Sunday, June 30, 2013

All Quiet on the Malak Front...Week 14

G'day everyone!
I wish I could be more excited today (this week was a VERY good week) but as it turns out, transfers have proven to be bittersweet and have left me feeling very nervous and anxious and fearful (faith and fear cannot co-exist so I'm working on that right now). Elder Lacanivalu is getting transferred down south, and he's the only one leaving the zone. Another missionary will be coming up with the sisters and senior couple in three days, so I'll spend the next three days proselyting with the Nakara elders, and then I'll return to my flat with my new companion. Chances are he's an older missionary with a lot of experience under his belt, which will make this next transfer very interesting- I'll probably remain as the Junior companion, but the Malak area is mainly my responsibility. He will most likely be the Senior companion and trainer, thus he'll be "in charge" of running the outfit and finishing my training, but when it comes to planning and making appointments, the burden will rest with me. This is why I am so nervous and anxious and fearful.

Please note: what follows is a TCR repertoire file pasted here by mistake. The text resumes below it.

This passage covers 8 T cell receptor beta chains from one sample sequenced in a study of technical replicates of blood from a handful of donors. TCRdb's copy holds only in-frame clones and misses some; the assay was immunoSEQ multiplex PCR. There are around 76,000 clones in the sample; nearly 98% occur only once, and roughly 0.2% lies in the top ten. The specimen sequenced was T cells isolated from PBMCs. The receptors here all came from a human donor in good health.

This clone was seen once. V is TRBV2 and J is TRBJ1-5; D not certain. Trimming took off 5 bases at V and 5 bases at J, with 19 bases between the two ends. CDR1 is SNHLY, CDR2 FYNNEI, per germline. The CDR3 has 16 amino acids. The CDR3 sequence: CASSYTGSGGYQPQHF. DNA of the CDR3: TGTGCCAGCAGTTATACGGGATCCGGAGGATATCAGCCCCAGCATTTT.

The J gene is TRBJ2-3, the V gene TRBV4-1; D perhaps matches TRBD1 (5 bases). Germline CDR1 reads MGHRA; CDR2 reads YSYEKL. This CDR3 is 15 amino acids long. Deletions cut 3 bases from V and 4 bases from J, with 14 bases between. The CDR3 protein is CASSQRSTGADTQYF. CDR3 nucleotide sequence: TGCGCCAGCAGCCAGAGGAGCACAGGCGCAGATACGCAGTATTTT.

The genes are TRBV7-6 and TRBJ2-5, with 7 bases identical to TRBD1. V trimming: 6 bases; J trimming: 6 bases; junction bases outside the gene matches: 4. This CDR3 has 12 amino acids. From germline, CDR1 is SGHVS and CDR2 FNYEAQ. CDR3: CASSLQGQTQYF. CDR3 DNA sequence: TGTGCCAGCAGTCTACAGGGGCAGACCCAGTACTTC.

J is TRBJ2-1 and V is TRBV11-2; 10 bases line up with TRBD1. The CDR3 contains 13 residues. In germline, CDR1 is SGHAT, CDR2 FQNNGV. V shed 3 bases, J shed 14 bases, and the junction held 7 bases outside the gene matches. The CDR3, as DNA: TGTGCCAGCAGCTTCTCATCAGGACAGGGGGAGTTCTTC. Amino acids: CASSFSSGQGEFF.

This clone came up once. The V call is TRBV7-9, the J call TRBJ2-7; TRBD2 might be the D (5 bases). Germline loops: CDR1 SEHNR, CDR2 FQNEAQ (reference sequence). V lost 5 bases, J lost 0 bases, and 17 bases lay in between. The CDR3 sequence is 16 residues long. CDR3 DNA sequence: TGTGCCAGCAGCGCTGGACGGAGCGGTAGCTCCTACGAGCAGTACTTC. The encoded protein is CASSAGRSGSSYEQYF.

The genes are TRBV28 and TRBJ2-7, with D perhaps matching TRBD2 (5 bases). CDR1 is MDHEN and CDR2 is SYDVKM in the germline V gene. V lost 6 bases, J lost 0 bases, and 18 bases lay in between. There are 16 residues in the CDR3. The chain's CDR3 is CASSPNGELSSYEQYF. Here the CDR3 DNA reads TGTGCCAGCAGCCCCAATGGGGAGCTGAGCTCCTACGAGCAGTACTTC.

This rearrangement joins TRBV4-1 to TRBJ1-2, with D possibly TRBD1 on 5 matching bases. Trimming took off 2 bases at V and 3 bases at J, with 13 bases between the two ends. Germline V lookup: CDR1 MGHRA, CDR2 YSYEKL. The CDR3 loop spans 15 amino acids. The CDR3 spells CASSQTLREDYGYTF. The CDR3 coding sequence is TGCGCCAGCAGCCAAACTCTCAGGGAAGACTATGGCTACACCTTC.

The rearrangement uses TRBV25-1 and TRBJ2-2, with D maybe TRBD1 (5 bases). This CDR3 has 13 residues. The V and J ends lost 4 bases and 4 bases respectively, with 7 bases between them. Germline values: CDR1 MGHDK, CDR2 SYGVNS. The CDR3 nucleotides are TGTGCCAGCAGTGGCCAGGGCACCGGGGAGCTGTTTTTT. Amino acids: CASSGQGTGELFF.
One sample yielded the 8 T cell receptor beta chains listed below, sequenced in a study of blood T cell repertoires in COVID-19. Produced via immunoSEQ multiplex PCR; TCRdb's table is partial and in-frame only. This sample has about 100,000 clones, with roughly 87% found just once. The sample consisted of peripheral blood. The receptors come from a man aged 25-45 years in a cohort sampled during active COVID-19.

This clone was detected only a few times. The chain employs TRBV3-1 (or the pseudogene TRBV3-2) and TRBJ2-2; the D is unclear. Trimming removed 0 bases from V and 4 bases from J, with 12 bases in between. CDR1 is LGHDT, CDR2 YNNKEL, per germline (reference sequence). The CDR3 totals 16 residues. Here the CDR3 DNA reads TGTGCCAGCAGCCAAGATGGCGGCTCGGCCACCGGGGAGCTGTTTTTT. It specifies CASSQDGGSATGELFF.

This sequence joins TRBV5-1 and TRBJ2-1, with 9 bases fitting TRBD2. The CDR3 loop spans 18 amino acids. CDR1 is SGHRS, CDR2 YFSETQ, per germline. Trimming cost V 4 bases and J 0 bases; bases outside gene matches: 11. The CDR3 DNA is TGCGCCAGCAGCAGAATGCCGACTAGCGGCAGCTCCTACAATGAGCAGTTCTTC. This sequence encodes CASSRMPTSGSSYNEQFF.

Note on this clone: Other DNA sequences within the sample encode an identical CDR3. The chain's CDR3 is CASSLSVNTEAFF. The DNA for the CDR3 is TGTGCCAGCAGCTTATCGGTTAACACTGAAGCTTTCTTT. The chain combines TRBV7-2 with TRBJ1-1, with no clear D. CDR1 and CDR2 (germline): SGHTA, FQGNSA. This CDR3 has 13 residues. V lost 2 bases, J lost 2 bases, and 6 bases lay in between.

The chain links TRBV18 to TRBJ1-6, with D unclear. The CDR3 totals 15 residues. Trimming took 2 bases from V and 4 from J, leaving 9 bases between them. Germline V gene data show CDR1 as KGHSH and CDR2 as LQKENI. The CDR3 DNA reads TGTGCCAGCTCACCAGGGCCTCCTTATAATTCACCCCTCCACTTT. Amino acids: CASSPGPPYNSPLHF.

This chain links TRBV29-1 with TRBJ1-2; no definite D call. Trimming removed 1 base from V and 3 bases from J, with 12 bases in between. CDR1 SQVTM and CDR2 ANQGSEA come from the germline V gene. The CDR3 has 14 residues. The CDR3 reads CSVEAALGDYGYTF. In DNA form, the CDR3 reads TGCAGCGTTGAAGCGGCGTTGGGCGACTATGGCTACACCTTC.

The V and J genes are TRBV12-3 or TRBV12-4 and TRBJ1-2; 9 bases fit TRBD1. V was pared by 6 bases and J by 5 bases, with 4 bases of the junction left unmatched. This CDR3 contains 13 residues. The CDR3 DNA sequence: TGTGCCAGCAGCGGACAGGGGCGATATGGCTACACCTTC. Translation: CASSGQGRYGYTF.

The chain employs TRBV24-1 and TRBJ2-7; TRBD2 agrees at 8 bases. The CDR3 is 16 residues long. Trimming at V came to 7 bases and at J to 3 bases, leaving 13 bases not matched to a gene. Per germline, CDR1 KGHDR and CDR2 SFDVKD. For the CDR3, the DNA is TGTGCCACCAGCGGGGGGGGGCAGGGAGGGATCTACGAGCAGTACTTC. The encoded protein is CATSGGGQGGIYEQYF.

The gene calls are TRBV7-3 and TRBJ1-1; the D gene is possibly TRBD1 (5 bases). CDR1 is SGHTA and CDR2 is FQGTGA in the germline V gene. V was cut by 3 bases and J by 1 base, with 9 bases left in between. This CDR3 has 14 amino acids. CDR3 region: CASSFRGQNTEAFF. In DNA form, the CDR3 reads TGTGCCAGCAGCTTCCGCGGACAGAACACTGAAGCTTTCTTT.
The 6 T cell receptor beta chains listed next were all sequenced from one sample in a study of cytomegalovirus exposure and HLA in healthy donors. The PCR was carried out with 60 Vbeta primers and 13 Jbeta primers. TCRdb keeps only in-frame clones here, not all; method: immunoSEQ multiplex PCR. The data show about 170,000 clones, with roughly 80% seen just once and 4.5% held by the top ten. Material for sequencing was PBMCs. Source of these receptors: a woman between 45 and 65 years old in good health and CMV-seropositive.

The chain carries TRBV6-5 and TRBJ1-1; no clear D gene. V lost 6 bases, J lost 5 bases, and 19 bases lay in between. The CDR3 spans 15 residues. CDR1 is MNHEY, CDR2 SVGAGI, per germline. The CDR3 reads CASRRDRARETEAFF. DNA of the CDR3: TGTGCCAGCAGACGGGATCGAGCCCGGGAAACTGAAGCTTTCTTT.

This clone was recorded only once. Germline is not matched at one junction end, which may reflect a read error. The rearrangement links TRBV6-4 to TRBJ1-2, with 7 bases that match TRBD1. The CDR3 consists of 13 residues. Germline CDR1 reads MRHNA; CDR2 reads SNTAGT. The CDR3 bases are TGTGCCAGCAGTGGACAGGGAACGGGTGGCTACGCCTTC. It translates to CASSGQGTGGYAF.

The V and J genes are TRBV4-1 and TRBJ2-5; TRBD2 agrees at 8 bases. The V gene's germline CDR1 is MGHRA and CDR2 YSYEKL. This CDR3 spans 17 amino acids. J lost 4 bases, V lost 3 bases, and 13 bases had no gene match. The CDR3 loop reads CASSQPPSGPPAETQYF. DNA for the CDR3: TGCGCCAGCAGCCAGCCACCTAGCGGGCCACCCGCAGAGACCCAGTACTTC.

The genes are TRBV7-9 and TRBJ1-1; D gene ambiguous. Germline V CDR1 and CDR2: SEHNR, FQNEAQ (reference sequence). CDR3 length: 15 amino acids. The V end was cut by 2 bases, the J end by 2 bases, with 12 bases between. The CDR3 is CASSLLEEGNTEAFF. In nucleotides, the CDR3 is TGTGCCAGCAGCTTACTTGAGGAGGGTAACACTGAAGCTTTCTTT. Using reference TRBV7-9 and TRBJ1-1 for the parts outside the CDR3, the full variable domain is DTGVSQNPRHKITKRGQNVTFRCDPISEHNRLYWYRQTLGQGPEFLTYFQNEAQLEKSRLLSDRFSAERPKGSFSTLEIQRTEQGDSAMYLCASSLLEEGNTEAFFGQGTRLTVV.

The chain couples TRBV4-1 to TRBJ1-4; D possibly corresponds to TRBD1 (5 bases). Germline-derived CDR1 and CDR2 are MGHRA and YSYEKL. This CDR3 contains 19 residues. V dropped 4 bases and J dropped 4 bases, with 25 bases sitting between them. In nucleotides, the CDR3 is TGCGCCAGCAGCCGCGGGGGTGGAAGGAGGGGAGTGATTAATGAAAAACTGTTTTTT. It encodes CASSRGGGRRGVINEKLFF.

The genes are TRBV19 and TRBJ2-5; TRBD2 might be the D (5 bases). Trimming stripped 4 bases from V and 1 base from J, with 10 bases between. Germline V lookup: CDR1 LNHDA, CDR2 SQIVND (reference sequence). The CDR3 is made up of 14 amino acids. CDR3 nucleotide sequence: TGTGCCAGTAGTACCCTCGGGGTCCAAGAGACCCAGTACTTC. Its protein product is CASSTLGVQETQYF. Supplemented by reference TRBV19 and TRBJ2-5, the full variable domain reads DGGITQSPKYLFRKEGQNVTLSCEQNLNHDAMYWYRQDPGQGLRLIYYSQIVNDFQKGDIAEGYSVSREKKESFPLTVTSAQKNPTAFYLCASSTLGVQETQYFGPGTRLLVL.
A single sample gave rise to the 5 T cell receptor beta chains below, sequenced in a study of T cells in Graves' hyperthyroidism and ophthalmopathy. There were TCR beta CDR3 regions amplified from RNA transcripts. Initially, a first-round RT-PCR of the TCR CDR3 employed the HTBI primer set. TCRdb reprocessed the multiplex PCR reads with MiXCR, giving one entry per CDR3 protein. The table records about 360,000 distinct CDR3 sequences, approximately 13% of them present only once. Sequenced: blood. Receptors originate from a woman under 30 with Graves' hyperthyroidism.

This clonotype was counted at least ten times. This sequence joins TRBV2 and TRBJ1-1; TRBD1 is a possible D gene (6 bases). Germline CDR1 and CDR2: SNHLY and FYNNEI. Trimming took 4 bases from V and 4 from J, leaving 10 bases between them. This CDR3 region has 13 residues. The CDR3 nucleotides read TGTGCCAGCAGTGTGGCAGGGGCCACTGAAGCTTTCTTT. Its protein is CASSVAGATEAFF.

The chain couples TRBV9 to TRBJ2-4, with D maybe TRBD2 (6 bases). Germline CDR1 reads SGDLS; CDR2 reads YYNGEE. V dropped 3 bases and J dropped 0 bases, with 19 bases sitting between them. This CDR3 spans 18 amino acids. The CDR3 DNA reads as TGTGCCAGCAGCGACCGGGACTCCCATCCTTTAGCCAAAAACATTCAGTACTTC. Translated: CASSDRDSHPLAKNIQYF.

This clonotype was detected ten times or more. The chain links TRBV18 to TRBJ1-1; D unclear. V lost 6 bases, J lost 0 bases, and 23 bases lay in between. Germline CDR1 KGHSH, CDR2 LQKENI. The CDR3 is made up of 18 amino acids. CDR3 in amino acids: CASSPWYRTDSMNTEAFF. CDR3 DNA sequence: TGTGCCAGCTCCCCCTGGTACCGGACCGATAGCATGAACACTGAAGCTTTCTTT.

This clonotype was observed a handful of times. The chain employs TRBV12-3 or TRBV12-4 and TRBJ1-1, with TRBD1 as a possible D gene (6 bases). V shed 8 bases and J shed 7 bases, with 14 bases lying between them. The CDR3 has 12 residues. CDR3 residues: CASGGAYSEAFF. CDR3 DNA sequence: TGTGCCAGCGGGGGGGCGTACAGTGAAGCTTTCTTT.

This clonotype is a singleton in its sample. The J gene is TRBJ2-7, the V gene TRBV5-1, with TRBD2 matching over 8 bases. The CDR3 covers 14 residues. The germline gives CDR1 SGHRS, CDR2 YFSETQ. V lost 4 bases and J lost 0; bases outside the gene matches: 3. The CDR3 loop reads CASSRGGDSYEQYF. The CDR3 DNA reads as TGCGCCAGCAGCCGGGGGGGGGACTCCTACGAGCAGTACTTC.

The Malak area consists of very condensed neighborhoods that more or less has no structured layout; every house looks the same (unless it's in Leanyer, in which case it's much fancier); there are no noticeable landmarks (save for a few parks and two shopping centers); and the only way to know where you are in the world is if you've come to one of four major roads. In short, on a scale of 1-10 (10 being having a very good knowledge of the area and its layout) I rate myself at a solid 3 1/2. I can find a few places, and I can get to a few less-active's and investigators, but for the most part, I still am pretty lost in the world. Normally this wouldn't bother me, but as it is, we found three young families to teach this week, and a number of other new investigators throughout the area. Now you may be asking "Why is that bad?" and it's not, but it does cause me great feelings of concern- the Malak area is MY area, and the Lord has charged me with bringing those who live in this area back unto Him, should they recieve the message of His restored gospel. That being said, those that have accepted return appointments are now under my charge and are my responsibility, and I will be held accountable for how well I help them along the way. What happens if I can't find them again? Ask me if I'm worried...